WelCom June 2018:
The Law Commission is reviewing New Zealand’s abortion law at the request of the Justice Minister, the Hon Andrew Little. In February 2018, the Minister advised that the Government is considering how to ensure New Zealand’s abortion laws are consistent with treating abortion as a health issue.
The Law Commission has asked for views on Aotearoa New Zealand’s abortion laws, as it develops advice to government. The closing date for submissions was 18 May 2018.
A joint submission by the New Zealand Catholic Bishops Conference (NZCBC) to the Law Commission, on Friday 18 May, argues the State has an essential responsibility to protect and care for all human life, born and unborn, which it would abdicate by making abortion solely a matter between a woman and her doctor.
Justice Minister Hon Andrew Little had, in previous comments, indicated a full review of the abortion laws would take place. However, the brief given to the Law Commission falls far short of this. The Minister has, instead, indicated the Government wants abortion to be treated as ‘a health issue’, rather than a criminal one. As a result, the Law Commission has been tasked with providing an alternative legal framework to facilitate what would effectively amount to a significant policy change.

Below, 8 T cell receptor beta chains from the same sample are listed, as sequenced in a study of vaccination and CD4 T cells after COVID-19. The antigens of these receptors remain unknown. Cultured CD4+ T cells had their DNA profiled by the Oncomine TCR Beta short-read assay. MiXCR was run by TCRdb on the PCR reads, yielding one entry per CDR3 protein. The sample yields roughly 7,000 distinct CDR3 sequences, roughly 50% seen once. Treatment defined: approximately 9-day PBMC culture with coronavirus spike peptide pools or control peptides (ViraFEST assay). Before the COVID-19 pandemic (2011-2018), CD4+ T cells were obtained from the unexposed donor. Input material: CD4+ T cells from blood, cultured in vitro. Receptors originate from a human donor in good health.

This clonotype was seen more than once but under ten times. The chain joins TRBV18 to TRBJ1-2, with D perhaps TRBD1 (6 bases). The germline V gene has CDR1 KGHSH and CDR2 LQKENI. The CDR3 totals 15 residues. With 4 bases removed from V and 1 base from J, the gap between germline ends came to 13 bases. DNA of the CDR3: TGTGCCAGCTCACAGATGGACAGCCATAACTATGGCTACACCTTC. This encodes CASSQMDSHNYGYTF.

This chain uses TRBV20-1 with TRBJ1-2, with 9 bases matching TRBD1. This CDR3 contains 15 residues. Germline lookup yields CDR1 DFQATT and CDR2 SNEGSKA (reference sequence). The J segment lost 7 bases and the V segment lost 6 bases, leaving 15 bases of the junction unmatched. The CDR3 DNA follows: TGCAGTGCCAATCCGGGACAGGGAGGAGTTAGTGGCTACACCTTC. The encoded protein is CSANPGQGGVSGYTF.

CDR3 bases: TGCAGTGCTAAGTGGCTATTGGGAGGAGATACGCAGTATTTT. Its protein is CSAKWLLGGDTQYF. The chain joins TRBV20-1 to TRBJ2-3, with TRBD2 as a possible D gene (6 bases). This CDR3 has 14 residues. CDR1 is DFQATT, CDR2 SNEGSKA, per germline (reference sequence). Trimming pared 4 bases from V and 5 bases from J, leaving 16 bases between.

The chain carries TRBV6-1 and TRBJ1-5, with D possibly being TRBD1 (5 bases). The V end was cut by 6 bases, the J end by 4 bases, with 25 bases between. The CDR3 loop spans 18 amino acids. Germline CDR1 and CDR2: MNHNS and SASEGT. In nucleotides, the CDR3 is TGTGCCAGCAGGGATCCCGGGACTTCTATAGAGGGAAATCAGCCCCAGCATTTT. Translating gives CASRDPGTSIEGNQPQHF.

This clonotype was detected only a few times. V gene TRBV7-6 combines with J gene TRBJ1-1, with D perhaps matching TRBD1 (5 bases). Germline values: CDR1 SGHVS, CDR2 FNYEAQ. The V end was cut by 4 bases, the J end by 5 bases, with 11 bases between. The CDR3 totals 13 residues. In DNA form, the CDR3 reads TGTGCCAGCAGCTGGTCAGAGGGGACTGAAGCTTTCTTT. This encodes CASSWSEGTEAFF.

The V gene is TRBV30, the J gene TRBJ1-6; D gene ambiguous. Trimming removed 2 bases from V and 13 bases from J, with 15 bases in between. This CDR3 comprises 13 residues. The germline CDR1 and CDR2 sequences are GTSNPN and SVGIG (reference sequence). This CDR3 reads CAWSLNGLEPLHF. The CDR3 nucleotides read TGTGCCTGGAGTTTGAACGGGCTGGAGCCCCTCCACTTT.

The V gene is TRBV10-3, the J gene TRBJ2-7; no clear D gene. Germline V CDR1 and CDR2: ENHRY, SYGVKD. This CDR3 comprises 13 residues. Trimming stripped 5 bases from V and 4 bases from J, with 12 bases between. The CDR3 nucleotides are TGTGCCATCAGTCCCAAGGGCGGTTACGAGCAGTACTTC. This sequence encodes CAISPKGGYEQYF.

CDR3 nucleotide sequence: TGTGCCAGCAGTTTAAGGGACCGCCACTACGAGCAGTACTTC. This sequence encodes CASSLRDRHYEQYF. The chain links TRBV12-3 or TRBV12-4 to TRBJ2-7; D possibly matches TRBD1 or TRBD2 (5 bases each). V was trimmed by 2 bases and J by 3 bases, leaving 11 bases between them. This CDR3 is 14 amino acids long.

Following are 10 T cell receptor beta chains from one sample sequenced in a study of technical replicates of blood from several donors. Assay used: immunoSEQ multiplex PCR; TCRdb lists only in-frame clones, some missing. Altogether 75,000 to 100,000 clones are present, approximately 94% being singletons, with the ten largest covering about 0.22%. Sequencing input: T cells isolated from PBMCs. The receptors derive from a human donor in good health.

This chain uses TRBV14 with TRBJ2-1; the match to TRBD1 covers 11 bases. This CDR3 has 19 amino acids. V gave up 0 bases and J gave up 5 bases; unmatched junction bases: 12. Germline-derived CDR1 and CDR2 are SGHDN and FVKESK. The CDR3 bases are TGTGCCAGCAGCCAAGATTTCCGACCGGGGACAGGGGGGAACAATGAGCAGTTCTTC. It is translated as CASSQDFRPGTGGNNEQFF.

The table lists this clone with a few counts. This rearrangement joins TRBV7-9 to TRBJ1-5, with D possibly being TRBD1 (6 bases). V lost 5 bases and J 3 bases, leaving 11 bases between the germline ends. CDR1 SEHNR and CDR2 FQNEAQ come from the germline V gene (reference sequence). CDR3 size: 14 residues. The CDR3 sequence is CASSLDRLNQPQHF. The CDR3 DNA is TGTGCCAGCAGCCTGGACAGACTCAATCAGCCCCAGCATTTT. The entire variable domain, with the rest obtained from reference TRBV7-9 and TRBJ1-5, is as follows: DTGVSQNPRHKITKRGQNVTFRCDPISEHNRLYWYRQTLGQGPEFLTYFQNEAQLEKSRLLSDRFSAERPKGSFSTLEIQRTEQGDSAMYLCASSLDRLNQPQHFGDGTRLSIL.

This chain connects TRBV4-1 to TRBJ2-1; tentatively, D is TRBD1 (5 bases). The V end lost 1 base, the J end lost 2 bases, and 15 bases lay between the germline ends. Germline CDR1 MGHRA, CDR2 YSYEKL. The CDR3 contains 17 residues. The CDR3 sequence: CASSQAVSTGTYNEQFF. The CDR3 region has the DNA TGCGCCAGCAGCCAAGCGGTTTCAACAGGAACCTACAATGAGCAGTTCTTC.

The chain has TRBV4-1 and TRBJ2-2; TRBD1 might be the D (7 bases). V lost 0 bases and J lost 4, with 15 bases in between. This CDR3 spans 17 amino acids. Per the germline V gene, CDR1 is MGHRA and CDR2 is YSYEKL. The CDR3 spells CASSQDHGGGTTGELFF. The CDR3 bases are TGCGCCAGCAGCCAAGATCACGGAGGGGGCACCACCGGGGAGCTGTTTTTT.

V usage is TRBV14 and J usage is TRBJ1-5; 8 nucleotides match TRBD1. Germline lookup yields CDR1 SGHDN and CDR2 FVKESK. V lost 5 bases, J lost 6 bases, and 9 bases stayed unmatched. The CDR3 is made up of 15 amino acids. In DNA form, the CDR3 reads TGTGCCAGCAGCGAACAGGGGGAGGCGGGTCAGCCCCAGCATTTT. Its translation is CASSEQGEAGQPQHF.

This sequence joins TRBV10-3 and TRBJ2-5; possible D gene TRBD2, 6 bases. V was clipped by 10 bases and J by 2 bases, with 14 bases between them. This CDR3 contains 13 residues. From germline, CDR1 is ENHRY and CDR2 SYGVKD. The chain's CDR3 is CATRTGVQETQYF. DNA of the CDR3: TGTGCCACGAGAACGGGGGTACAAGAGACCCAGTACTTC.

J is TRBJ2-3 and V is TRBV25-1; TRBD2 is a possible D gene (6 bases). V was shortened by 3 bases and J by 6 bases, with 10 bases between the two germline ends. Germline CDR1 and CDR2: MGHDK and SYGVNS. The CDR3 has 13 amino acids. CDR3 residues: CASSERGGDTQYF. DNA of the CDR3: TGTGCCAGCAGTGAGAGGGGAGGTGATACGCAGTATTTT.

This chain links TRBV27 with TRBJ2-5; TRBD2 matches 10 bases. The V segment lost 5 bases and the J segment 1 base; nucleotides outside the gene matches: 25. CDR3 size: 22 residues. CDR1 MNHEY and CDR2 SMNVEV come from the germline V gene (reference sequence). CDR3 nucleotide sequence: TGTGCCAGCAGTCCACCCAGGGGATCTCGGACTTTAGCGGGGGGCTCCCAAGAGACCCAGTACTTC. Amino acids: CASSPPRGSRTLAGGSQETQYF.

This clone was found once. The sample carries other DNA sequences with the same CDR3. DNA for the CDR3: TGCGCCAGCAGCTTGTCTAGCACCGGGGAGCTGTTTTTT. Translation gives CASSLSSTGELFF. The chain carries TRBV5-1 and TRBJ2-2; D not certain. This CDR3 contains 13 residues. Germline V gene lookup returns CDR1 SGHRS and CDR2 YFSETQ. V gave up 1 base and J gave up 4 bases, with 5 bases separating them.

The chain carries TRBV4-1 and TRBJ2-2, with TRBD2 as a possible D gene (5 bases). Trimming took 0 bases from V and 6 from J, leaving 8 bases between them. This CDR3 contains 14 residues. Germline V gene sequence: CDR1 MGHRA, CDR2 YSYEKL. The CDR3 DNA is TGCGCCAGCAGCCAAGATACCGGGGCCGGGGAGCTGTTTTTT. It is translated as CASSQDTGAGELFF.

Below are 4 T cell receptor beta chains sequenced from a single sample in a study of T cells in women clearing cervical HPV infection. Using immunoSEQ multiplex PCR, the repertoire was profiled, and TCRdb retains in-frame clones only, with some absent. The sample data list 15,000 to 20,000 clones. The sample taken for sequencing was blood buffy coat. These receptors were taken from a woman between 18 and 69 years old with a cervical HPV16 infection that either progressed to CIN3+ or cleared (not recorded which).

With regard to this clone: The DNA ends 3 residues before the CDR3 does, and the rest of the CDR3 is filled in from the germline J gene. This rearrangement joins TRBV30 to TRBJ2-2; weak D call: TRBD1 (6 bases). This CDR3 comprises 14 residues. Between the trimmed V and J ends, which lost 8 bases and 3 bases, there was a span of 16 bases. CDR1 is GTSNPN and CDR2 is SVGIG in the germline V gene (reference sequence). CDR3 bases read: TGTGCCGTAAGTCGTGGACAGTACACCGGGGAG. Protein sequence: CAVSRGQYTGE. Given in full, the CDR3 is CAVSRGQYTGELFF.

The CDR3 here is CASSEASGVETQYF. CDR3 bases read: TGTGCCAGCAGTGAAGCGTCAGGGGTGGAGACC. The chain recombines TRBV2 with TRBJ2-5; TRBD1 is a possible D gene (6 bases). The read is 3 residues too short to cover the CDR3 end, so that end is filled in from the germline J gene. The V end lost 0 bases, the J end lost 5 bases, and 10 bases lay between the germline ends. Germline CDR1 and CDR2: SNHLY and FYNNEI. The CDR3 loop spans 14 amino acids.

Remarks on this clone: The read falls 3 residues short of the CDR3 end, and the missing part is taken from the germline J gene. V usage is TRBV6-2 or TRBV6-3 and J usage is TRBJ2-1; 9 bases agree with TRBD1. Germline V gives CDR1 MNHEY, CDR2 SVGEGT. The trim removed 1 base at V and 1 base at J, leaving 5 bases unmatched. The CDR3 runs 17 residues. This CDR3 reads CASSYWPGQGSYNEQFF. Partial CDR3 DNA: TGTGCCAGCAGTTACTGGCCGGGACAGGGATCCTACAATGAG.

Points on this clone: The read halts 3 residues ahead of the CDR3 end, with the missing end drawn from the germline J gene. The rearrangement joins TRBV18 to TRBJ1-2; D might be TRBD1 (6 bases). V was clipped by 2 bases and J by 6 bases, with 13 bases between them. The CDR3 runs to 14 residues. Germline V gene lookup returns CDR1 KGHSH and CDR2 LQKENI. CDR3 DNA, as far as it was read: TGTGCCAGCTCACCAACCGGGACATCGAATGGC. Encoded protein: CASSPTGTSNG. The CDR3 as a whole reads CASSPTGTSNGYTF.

The NZCBC and its centre of bioethics, The Nathaniel Centre, are concerned such a move would limit or remove the rights of the unborn child that the current law acknowledges. They say abortion is both a health and a justice issue and it should continue to be treated by the law as such.
NZCBC President Bishop Patrick Dunn said, ‘the changes we would advocate for are those which will ensure continued consideration of the rights of the unborn child and promote the well-being of women, including better processes to ensure adequate informed consent, especially independent counselling.’
The submission also calls for a parallel review of the social support structures, familial, financial, emotional and social, that our society offers to women who are pregnant. ‘A decision for an abortion can only be described as a truly ‘free’ choice if the woman knows there is tangible support that enables her to choose to keep the child,’ said Bishop Dunn.
Amanda Gregan is Communications Adviser, NZ Catholic Bishops – Te Huinga o ngā Pīhopa Katorika o Aotearoa.